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Social Security News: Stimulus and COLA

Social Security Benefits

If you receive Social Security or SSI, you likely have already noticed that your check is slightly larger this year. The Social Security Administration has provided a 1.3% cost-of-living adjustment (COLA) for benefit payments. This brings the federal SSI payment to $794.

Social Security COLA

In addition, the amount that workers can earn before losing their eligibility for disability based on their work has increased to $1,310 for non-blind individuals. However, it is important to be aware that the trial work period threshold is substantially lower – $940. If you earn more than the trial work threshold while on disability benefits, then you will enter a trial work period. If you work nine months (not necessarily consecutive), earning more than the threshold, then you move into the extended period of eligibility in which your benefits are in jeopardy.  At that point, you will lose benefits if you earn more than the substantial gainful activity (SGA) threshold of $1,310 in any month. However, SGA earnings can be reduced by deducting certain impairment-related work expenses.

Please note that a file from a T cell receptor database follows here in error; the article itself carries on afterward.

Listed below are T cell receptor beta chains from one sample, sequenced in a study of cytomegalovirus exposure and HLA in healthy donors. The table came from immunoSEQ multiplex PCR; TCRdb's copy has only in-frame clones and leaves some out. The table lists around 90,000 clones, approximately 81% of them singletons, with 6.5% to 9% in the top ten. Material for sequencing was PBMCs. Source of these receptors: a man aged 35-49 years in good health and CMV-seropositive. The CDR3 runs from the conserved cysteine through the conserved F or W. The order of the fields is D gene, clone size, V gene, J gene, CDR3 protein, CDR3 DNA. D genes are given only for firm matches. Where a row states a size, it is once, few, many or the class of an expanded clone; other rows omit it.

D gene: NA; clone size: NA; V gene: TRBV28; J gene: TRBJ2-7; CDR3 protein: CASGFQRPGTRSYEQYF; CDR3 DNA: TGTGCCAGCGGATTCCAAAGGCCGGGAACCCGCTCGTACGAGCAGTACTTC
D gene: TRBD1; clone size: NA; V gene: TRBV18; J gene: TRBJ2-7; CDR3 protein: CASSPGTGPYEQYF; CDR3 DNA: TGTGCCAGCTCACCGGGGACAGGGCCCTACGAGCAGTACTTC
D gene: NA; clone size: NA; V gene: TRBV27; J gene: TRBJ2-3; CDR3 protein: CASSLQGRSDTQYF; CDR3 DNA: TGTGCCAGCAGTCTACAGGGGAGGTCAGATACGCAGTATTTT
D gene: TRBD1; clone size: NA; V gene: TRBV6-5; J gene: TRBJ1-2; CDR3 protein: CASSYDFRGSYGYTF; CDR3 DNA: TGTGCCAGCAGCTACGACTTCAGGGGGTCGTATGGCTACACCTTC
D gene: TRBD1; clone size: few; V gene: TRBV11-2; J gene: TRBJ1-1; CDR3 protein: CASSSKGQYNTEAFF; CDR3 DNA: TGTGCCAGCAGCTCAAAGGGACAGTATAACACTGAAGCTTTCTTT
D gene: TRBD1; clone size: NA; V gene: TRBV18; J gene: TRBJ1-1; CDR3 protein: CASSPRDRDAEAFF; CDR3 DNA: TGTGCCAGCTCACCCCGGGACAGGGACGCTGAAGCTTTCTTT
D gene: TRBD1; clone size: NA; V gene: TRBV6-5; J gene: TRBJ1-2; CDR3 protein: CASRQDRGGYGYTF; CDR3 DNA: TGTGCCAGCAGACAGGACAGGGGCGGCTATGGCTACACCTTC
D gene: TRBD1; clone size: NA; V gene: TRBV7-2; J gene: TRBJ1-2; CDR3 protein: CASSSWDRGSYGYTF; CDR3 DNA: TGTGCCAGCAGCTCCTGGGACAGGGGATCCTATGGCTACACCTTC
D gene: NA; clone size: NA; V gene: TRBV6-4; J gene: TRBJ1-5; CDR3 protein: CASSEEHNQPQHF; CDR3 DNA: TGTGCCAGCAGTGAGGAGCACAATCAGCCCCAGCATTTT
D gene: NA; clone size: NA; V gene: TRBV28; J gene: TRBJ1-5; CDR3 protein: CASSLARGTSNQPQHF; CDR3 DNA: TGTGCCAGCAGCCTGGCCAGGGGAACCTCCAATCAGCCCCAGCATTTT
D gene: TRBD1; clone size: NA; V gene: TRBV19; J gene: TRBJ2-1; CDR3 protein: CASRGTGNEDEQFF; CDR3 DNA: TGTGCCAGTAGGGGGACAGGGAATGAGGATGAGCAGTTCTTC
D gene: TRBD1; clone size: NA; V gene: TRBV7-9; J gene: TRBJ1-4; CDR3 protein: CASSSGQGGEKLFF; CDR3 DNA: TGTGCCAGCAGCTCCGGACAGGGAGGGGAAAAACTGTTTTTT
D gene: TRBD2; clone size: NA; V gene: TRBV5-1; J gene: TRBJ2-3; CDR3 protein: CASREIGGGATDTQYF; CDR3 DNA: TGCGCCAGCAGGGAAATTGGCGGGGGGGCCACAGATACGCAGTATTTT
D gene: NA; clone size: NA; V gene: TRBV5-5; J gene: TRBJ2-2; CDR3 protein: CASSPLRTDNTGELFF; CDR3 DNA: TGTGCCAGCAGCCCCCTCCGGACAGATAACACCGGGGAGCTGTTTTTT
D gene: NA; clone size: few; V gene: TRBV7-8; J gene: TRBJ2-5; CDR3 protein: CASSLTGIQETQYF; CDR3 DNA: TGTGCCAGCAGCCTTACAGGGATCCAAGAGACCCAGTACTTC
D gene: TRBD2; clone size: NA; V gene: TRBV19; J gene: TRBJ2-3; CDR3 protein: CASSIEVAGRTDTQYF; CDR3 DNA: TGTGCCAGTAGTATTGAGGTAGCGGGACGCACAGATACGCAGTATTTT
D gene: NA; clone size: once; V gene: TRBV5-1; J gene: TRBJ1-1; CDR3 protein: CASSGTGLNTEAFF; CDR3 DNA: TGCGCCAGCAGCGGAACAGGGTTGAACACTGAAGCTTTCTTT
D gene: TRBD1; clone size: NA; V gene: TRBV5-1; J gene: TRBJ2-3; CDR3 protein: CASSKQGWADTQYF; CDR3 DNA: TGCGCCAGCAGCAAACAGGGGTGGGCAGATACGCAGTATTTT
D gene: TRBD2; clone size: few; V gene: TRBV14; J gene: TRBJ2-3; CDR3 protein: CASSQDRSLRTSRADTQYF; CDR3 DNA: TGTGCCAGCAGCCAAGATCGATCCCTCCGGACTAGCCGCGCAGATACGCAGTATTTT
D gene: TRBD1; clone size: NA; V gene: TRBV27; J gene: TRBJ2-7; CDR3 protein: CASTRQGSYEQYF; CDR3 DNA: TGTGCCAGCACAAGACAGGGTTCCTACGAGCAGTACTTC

Your COVID Stimulus Check

Wondering when your stimulus check will come? You can track it at irs.gov/coronavirus/get-my-payment. If you filed a 2019 return and the IRS has your bank information, you will receive a direct deposit. If you did not file a 2019 return, you will receive your stimulus payment however you receive your Social Security benefits. Therefore, if you have a representative payee, they will receive the stimulus on your behalf. They are obligated to use the funds for your benefit. However, if someone else claims you, or could claim you, as a dependent on their tax returns, you are not eligible for a stimulus check.

Just as with the first stimulus check, the benefit is not considered for public benefits purposes. In addition, long-term care facilities cannot seize or demand the check even if your loved one is on Medicaid. The recipient may use these funds however they wish – so long as it is for their own benefit. Another major source of confusion with the first stimulus surrounded a check for deceased individuals. This time around Congress has stated that anyone who died prior to 2020 is not eligible for the benefit. However, that means that individuals who died in 2020 are eligible.

If you have any questions about this post or any other elder care and special needs law matters, please email me at ssiegel@norris-law.com. For other topics related to the coronavirus, visit our Coronavirus Thought Leadership Connection.

The information contained in this post may not reflect the most current developments, as the subject matter is extremely fluid and constantly changing. Please continue to monitor this site for ongoing developments. Readers are also cautioned against taking any action based on information contained herein without first seeking advice from professional legal counsel.